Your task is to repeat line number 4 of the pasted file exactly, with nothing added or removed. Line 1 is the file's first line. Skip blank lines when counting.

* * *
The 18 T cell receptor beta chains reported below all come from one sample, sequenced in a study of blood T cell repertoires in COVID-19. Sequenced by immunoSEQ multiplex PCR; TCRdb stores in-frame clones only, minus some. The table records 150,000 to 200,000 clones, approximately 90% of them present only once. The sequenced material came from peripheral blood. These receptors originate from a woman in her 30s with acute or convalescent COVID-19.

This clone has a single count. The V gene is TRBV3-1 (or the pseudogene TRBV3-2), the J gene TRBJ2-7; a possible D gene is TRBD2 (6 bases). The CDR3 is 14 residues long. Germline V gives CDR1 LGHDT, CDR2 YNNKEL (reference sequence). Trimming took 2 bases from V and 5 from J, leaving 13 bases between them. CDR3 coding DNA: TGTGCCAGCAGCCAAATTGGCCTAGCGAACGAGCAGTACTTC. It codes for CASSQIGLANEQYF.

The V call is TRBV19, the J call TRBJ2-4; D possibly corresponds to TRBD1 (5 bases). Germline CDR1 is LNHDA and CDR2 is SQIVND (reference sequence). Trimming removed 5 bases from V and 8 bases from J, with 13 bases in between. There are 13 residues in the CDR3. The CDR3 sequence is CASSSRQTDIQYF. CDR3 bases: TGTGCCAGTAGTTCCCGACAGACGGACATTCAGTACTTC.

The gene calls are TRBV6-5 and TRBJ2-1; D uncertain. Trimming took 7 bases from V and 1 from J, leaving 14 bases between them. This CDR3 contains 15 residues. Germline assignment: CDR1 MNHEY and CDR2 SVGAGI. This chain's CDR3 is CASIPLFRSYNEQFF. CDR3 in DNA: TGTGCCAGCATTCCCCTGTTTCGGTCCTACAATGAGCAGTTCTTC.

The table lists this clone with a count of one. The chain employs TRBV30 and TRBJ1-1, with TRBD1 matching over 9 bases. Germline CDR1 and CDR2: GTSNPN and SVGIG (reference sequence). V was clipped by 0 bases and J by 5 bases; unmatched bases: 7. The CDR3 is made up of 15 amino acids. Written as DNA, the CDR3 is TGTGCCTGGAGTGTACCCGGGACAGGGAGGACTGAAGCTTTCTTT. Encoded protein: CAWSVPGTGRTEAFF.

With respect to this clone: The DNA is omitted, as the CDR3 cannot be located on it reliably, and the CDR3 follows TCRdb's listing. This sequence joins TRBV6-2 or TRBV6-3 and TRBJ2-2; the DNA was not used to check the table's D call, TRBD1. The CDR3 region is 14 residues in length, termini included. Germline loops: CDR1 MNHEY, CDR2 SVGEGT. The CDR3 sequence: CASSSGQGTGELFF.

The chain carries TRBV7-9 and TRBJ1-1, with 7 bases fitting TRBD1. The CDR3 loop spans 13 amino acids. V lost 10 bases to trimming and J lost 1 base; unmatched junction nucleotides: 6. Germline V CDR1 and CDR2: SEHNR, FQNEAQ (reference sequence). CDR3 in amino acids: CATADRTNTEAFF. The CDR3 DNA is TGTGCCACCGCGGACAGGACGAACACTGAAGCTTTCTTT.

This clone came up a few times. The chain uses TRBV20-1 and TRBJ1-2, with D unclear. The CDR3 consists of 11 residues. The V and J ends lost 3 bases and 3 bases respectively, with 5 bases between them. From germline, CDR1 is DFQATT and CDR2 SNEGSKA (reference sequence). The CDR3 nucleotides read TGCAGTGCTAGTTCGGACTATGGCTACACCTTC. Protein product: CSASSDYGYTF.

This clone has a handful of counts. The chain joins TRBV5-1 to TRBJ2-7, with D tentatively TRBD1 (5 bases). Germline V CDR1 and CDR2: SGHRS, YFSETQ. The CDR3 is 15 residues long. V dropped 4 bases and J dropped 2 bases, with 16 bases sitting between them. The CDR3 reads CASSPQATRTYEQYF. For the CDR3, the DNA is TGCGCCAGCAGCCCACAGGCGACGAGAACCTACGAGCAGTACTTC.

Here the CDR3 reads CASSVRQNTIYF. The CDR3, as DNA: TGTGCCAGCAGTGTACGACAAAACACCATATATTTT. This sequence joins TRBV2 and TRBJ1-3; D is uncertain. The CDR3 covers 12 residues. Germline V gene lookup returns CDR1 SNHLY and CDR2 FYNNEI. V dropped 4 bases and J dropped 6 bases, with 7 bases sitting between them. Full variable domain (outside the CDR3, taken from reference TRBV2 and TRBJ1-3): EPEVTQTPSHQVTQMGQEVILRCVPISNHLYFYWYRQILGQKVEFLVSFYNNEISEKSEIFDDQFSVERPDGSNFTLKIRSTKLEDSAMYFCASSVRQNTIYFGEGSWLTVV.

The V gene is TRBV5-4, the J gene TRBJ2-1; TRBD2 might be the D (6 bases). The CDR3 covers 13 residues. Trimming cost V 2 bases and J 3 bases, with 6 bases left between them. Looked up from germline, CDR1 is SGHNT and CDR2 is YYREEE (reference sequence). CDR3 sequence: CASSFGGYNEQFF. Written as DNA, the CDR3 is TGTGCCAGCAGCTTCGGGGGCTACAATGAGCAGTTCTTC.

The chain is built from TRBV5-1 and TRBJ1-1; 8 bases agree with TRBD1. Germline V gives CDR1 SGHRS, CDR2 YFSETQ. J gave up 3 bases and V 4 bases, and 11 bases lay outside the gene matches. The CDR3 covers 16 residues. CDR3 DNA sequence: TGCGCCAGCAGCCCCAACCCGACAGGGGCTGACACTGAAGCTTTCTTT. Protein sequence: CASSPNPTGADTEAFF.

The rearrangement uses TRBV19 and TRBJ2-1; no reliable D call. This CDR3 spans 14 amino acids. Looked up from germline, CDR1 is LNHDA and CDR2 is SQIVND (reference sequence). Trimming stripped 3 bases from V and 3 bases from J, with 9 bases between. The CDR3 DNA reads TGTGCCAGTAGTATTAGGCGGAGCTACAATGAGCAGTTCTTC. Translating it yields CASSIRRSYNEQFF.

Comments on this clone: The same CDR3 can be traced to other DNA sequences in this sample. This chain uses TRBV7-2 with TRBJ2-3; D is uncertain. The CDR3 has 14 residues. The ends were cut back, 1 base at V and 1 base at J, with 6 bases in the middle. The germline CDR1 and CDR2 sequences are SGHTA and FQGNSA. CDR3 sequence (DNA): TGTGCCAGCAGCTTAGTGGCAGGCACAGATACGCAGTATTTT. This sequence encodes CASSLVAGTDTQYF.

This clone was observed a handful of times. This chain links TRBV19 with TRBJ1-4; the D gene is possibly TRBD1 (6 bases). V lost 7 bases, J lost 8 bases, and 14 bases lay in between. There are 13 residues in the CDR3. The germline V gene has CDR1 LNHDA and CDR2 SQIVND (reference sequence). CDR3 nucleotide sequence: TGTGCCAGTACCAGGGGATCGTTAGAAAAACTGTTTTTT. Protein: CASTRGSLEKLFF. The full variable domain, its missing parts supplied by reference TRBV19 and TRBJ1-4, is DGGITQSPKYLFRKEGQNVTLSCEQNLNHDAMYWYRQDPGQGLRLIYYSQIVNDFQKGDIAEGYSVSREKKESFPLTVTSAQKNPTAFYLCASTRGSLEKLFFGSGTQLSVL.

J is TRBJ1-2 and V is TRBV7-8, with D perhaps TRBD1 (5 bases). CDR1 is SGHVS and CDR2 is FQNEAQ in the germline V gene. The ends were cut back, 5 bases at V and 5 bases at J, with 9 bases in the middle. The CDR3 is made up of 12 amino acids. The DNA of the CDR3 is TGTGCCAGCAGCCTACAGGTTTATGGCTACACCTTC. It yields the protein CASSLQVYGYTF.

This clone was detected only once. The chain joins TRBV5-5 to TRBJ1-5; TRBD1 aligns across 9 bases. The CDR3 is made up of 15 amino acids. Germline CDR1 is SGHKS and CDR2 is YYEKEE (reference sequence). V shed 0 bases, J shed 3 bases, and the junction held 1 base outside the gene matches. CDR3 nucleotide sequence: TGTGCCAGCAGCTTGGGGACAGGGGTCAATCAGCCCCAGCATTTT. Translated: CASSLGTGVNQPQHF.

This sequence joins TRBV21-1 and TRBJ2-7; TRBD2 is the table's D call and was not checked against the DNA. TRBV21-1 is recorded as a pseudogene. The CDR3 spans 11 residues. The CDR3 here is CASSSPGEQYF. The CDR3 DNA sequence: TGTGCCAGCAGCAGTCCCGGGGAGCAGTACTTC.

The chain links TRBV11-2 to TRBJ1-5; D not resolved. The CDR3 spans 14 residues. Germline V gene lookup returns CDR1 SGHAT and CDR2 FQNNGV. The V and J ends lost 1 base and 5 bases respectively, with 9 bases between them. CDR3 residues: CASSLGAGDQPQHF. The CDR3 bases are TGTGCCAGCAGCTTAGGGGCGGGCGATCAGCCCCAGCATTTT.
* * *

The gene calls are TRBV6-5 and TRBJ2-1; D uncertain. Trimming took 7 bases from V and 1 from J, leaving 14 bases between them. This CDR3 contains 15 residues. Germline assignment: CDR1 MNHEY and CDR2 SVGAGI. This chain's CDR3 is CASIPLFRSYNEQFF. CDR3 in DNA: TGTGCCAGCATTCCCCTGTTTCGGTCCTACAATGAGCAGTTCTTC.